"I hope that my 12 ga coach gun will help me stay on top of the food chain"

"These incidents appear to be few and far between.¿¿ Anytime sportsman set out into the wild there is some likelihood of danger, that's what keeps it interesting.¿¿ If we start hunting wolves now, the fledging packs will be killed off relatively quickly.¿¿ They need several more years without any hunting pressure."

"Should We Hunt Them?¿¿ YES!!"

"Are wolves dangerous to humans? They certainly can be. However, that does not justify prematurely opening a hunting season on them. If we eliminated everything in the wild that posed any danger to humans, not only would nature be a much more artificially sterile place, but we would continue to disrupt the cycle of life that we hunter's constantly claim to respect. Every outdoorsperson should enter nature, particularily wolf country, with the caution it deserves."

"As the population in our country continues to grown and as the line between rural and urban continues to collide I believe we are going hear more reports of predator attacks on humans.¿¿ In areas where there seems to be more contact between wolves and humans then I believe that a well thought out hunting seaon and management plan for dealing with the problem could help.¿¿ I believe that creating a hunting season and allowing man/woman to become the predator rather than the prey could go a long way towards curbing a wolf's desire to prey on humans.¿¿ There have been several past examples where wild animals who have felt no hunting pressure for years began feeling "comfortable" around humans.¿¿ They simply did not fear humans.¿¿ Upon implementing a hunting season for said species their "comfort" with human interaction decreased almost¿¿ immediately and they began to keep there distance from humans.¿¿ I am not a wildlife managment specialist but it seems to me that implenting a hunting season for wolves in areas where it is needed would have the same affect on wolves as hunting seasons have had on other species that became "comfortable" with human interaction.¿¿ I believe the goal of any plan that is implemented should be to not only try and protect humans but to properly manage a precious natural resource." ¿¿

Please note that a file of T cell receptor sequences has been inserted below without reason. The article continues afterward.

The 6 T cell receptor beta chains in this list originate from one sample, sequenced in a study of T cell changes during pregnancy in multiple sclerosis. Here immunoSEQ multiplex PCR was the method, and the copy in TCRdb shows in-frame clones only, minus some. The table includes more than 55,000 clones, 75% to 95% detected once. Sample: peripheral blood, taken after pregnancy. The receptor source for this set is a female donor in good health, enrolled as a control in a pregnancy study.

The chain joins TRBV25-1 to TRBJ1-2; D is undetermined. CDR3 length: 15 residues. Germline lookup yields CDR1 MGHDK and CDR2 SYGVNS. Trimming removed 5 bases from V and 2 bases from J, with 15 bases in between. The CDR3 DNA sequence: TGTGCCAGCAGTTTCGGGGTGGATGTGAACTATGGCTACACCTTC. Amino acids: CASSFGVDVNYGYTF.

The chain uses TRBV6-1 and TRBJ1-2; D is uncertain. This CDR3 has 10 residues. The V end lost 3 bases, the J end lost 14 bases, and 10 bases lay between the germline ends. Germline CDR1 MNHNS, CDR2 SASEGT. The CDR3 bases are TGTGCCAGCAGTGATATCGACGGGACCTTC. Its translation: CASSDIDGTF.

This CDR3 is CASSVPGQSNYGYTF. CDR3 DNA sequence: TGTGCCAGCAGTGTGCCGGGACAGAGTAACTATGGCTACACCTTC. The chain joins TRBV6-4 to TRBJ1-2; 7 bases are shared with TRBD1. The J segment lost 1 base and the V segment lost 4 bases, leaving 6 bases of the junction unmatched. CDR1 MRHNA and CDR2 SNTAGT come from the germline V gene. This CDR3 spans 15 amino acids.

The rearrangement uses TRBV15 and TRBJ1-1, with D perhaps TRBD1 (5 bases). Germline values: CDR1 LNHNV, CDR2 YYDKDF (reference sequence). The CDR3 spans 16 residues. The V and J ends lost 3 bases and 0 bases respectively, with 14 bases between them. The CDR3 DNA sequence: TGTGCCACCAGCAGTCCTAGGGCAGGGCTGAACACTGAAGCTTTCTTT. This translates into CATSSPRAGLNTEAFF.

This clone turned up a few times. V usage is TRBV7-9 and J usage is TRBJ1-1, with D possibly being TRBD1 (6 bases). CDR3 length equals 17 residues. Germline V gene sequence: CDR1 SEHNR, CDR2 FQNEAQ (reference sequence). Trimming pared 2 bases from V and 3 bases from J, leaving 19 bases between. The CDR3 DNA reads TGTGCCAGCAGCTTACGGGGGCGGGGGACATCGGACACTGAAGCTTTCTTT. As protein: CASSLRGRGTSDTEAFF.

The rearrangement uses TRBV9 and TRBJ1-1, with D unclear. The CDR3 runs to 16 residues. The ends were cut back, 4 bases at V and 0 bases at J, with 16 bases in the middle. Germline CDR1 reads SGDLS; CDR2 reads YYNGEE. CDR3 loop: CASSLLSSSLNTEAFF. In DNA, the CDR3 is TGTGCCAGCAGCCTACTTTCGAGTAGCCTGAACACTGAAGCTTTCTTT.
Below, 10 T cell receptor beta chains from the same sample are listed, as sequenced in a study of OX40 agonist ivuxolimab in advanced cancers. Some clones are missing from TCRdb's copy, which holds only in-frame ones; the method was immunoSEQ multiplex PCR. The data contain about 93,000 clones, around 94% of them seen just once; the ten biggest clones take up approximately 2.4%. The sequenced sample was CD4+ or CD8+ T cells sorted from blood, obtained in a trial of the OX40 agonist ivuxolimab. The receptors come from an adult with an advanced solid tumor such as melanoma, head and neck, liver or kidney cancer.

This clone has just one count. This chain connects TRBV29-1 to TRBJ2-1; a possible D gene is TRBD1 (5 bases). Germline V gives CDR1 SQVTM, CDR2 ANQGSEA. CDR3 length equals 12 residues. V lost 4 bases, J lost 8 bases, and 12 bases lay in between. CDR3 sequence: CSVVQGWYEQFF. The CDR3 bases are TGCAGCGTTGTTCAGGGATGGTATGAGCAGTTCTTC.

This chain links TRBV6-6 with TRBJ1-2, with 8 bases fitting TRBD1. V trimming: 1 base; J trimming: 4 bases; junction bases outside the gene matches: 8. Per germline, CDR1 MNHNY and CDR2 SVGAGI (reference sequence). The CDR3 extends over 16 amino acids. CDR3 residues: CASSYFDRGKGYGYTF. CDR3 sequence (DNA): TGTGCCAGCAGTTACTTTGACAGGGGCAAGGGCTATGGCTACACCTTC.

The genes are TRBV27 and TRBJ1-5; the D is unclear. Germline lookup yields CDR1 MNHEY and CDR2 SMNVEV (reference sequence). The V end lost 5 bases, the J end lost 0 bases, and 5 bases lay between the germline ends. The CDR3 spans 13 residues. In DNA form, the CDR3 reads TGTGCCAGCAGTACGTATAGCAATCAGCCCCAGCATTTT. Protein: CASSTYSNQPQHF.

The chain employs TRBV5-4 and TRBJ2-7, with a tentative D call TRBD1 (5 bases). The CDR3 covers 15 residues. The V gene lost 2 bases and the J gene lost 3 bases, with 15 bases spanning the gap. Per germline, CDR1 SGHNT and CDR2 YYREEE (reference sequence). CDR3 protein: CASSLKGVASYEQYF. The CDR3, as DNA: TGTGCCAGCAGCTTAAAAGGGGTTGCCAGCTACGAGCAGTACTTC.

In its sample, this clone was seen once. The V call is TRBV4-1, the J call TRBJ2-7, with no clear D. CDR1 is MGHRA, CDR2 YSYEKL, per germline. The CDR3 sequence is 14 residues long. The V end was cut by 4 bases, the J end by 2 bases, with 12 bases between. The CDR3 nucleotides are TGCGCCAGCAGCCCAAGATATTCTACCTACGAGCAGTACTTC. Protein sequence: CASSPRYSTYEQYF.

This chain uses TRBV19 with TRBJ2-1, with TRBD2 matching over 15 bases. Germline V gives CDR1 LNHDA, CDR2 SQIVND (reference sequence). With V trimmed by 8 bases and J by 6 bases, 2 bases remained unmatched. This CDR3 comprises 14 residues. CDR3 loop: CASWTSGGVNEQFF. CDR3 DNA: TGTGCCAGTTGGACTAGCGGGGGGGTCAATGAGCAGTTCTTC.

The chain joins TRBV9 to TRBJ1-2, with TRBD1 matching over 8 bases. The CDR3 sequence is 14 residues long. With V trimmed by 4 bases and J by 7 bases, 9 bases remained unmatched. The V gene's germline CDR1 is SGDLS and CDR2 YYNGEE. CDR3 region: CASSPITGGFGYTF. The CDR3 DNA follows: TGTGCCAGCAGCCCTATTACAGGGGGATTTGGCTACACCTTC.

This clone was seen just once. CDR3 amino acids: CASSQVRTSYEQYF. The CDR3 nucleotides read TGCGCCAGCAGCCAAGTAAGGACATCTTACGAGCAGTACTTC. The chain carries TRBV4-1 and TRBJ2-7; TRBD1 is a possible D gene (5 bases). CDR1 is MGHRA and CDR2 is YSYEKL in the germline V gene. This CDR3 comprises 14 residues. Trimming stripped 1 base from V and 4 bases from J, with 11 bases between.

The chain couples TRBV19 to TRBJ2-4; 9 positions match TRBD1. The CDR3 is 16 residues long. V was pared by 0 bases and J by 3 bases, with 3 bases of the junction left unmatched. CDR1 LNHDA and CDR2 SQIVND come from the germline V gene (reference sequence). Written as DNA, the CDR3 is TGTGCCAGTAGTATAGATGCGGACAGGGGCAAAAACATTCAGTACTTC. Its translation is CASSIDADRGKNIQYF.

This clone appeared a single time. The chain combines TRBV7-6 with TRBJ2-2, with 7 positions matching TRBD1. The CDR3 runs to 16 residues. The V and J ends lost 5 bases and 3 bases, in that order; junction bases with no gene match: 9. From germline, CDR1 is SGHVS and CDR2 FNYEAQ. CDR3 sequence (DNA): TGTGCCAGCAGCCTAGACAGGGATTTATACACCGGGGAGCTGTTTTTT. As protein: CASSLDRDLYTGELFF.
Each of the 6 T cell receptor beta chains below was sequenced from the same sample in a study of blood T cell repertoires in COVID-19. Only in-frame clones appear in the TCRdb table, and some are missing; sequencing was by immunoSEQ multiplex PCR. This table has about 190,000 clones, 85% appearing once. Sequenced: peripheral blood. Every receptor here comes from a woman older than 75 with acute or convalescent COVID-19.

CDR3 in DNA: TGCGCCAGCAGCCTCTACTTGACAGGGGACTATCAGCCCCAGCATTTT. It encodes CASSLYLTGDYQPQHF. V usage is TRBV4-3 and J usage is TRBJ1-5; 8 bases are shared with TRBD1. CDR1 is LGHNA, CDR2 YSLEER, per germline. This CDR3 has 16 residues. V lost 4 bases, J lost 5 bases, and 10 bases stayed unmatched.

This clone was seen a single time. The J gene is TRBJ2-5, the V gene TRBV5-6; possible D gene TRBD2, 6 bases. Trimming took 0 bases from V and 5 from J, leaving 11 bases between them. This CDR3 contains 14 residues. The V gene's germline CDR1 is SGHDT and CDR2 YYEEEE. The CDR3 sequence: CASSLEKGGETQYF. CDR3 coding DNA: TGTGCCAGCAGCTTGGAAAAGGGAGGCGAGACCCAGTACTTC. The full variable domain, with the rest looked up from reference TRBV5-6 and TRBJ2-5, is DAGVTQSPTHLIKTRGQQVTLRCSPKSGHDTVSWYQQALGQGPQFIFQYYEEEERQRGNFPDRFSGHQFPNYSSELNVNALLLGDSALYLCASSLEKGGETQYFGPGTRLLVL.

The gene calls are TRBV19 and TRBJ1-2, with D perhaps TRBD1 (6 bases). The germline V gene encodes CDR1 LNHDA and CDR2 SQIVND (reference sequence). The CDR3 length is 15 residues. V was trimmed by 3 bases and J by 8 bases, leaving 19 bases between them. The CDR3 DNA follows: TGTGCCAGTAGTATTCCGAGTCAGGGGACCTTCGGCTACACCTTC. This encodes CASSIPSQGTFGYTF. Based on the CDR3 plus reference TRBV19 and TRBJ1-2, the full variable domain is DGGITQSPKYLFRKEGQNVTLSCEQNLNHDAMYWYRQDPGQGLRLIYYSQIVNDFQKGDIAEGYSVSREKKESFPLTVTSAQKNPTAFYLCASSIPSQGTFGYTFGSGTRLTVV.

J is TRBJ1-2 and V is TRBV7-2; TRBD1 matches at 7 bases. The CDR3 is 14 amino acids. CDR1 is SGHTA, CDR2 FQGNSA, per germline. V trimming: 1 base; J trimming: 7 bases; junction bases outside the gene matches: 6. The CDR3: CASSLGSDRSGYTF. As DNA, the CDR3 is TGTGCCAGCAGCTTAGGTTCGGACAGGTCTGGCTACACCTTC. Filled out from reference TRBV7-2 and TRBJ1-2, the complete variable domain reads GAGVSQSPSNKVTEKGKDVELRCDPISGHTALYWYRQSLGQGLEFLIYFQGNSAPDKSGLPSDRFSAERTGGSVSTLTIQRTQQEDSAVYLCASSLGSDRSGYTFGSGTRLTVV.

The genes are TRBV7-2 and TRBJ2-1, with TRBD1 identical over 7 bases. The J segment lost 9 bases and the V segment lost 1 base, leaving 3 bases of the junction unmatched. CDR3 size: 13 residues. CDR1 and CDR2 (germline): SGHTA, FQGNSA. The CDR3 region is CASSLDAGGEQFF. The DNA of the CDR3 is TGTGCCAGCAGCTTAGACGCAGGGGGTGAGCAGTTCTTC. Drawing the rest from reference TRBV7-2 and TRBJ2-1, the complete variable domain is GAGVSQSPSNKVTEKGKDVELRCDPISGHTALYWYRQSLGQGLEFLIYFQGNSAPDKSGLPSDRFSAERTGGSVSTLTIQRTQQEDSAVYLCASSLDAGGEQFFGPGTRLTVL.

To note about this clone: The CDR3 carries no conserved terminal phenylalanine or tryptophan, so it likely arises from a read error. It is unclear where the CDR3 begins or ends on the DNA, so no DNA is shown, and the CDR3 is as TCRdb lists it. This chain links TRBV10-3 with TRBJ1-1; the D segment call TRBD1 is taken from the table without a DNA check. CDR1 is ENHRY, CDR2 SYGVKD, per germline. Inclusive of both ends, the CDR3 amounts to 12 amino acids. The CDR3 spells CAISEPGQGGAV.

"Shoot em all" ¿¿

"This is a misleading article.¿¿ The wolves had been fed by human beings and had lost some fear of people.¿¿ Most wolves are fearful of humans, unless taught otherwise.¿¿ Use this opportunity to educate your readers, not frighten people with misleading information.¿¿ Please present the facts and not sensationalize a young man's death." ¿¿

"Yes, you need to start hunting wolves, but there should still be a limit on them, so that the number of wild wolves does not, again, be threatened of extiction. We all have to eat to live, but in some cases, that is not nessesary."

"We should be able to hunt wolves once a clear number and quota rate is established.¿¿ Just hunting wolves, which are very intelligent, will instill a fear of humans in the pack.¿¿ Without hunting wolves, or any wild creature for that matter, have no reason to be afraid of the slow, clumsy, fatty, weak, clawless, furless, creatures we humans are."